One of three highlighted presentations at the 2013 AUA annual meeting was given by Timothy Daskivich, MD, of the University of California Los Angeles (UCLA): “Age, comorbidity, and risk of other-cause mortality: fourteen-year results from the Prostate Cancer Outcomes Study (PCOS).” This study sampled 3183 men with nonmetastatic prostate cancer from PCOS to define the risk of other-cause mortality associated with age and comorbidity in a population-based cohort of men with early-stage disease. Comorbidity was measured as the number of the following prespecified medical conditions present at diagnosis: diabetes, stroke, myocardial infarction, ulcer, congestive heart failure, angina, liver disease, arthritis, hypertension, depression, inflammatory bowel disease, and chronic lung disease. The authors conducted competing risk analyses of other-cause mortality by comorbidity and cancer-specific mortality by tumor risk. The study results showed that 14-year cumulative other-cause mortality was 24%, 33%, 46%, and 57% for men with comorbidity counts 0, 1, 2, and 3 or more, respectively. With each decade increase in age, the subhazard of other-cause mortality associated with comorbidity count doubled. In men with 3 or more comorbidities, 10-year other-cause mortality rates were 26%, 40%, and 71% for those aged ≤60, 61 to 74, and ≥75 years at diagnosis, respectively (see Figure). These results may help eliminate overtreatment that results from poor understanding of life expectancy associated with comorbidity in older men with early-stage prostate cancer.12
The second highlighted presentation was by Fred Saad, MD, of the University of Montreal Hospital Centers: “Abiraterone acetate in metastatic castration-resistant prostate cancer patients without prior chemotherapy–interim analysis of the COU-AA-302 phase 3 trial.”13 Abiraterone acetate is a first-in-class inhibitor of cytochrome P450 C17, a critical enzyme in extragonadal and testicular androgen synthesis.14 Initially, abiraterone plus low-dose prednisone improved survival in patients with metastatic castration-resistant prostate cancer (mCRPC) and was approved for second-line therapy after docetaxel therapy. Recent studies have led to its approval for use prior to chemotherapy for mCRPC. The COU-AA-302 phase 3 trial compares abiraterone/prednisone and prednisone in asymptomatic or mildly symptomatic patients with progressive mCRPC and no prior chemotherapy. A total of 1088 patients were stratified by Eastern Cooperative Oncology Group (ECOG) performance status (0 vs 1) and then randomized 1:1 to abiraterone or placebo plus low-dose prednisone. Prespecified analyses of OS (35.3 months vs 30.1 months; P = .015) and radiographic PFS (16.5 months vs 8.3 months; P <.0001) favored the abiraterone/prednisone arm. Grade 3 or 4 hypertension, hypokalemia, and liver enzyme elevations were more common in the abiraterone/prednisone arm.13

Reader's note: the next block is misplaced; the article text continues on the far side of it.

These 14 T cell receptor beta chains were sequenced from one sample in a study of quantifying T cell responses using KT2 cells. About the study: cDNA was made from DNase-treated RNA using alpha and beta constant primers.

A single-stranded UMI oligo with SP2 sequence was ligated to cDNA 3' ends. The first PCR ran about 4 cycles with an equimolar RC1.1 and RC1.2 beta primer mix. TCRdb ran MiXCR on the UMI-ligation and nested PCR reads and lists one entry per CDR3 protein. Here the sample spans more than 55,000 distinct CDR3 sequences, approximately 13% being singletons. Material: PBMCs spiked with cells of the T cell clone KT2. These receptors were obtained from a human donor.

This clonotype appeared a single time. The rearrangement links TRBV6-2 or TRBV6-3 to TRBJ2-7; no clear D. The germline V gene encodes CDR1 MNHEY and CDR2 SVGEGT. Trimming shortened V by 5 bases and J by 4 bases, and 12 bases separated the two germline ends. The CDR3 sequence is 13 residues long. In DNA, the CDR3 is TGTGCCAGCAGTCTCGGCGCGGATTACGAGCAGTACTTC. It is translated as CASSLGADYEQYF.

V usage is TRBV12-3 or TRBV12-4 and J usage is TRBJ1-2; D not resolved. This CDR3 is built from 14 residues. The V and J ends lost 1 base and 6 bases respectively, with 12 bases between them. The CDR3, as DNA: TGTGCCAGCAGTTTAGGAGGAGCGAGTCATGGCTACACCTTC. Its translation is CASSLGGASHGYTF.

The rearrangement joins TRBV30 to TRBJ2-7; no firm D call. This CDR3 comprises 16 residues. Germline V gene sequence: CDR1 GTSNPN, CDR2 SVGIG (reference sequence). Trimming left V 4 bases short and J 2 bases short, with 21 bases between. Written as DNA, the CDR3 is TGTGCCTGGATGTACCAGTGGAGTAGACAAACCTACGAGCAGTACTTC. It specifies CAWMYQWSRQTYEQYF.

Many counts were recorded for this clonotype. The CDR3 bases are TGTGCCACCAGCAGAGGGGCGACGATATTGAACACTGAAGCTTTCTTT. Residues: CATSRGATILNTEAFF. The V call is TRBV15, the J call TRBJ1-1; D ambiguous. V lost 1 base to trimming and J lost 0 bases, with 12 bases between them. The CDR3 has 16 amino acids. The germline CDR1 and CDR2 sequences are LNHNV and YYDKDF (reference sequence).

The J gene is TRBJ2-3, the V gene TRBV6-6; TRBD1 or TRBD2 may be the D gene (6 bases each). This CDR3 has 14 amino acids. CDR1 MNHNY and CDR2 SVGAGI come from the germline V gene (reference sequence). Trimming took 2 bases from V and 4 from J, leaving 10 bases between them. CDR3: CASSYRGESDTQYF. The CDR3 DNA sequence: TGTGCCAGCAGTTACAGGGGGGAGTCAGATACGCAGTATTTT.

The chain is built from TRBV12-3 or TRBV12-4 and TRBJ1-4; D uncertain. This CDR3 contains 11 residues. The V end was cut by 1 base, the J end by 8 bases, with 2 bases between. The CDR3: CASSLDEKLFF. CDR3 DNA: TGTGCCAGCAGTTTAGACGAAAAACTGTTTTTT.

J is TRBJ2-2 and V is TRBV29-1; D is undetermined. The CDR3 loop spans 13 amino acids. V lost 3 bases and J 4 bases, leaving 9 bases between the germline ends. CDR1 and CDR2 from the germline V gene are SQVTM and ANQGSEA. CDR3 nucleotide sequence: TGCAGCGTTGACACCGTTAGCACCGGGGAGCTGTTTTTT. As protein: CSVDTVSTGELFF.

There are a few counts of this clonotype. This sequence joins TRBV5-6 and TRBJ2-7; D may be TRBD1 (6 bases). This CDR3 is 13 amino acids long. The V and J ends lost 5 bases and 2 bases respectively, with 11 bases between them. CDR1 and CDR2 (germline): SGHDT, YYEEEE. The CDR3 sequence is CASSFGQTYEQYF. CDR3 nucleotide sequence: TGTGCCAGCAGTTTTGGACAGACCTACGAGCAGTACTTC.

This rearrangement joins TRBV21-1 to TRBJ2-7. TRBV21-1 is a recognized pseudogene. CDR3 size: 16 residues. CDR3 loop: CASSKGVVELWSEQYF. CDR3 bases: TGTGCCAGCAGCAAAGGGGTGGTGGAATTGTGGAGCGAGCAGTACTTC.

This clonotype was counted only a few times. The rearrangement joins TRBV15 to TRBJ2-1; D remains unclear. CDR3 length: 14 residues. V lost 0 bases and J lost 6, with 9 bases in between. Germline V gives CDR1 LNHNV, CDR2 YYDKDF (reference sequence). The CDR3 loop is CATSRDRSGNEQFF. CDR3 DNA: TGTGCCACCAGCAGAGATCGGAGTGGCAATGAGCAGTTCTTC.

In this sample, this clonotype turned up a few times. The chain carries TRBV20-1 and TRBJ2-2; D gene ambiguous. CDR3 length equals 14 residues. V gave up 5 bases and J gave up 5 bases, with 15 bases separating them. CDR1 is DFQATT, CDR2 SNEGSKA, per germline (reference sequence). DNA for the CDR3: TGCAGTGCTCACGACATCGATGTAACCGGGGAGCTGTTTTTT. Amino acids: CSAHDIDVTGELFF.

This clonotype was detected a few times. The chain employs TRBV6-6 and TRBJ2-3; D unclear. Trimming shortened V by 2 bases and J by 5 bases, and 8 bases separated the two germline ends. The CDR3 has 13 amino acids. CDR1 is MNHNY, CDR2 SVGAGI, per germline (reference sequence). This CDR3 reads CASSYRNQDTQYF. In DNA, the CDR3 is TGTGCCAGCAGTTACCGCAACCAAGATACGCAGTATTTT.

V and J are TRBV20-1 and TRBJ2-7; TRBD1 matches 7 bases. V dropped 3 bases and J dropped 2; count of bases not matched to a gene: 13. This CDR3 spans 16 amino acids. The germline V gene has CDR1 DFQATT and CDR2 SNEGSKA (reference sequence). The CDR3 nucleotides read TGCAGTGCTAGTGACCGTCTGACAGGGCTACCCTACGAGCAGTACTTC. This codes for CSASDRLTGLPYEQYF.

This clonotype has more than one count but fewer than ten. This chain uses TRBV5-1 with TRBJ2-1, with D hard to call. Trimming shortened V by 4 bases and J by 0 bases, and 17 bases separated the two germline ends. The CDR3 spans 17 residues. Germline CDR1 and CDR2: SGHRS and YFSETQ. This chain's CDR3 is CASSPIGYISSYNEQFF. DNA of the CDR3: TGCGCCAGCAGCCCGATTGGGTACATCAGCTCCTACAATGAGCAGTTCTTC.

The last highlighted oral presentation at AUA was given by Kazuhiro Matsumoto, MD, of Saiseikai Central Hospital, Toyko, Japan: “Can antiandrogen withdrawal therapy be performed safely for aggressive prostate cancer?” This study was designed to examine the safety of antiandrogen withdrawal (AAWD) as a potential therapeutic maneuver for treating patients with CRPC who have also received a combined antiandrogen therapy. AAWD was performed in 95 patients, of whom 68 patients had previously received bicalutamide and 27 patients had received flutamide. In 29 of 95 patients (30.5%), the serum prostate-specific antigen (PSA) level decreased after AAWD. In 11 patients (10.5%), there was a greater than 50% decrease from the baseline serum PSA level. The median response duration was 4 months in these 29 patients who responded. In the 66 nonresponders, the mean PSA doubling time (PSADT) before and after AAWD was 7.7 months and 6.2 months, respectively. A shortening of PSADT after AAWD was observed in 37 patients (38.9%) who were nonresponders. Univariate and multivariate analyses were performed to identify predictors of shortened PSADT after AAWD. The results indicated that patients with a short PSADT (aggressive disease) before AAWD had a low risk that PSADT would shorten following AAWD. The authors concluded that AAWD should be considered for all patients with CRPC before embarking on the next therapeutic maneuver.15
At ASCO 2013, Matthew Smith, MD, Massachusetts General Hospital Cancer Center, Boston, presented “Efficacy and safety of enzalutamide (ENZA) monotherapy in hormone-naive prostate cancer (HNPC).” Enzalutamide is an oral androgen receptor (AR) inhibitor with high AR-binding affinity that prevents nuclear translocation, shows no DNA binding, and induces apoptosis. The agent was approved by the US Food and Drug Administration after demonstrating prolonged OS in patients with mCRPC who had received docetaxel. This phase 2, open-label, single-arm trial included 67 patients with HNPC and a median age of 73 years. At baseline, patients had a noncastrate testosterone level of at least 230 ng/dL, a PSA of at least 2 ng/mL, an ECOG performance status of 0, and a life expectancy of at least 1 year. All patients were treated with enzalutamide daily for 25 weeks. The primary end point of the study was PSA response, defined as at least an 80% decline in PSA. At 25 weeks, the PSA response was 93% and the median PSA decrease was 99.6%. The primary end point was achieved in 62 of the 67 patients. All common adverse events were grade 1 or 2 and included gynecomastia, fatigue, nipple pain, hot flush, diarrhea, and nausea.16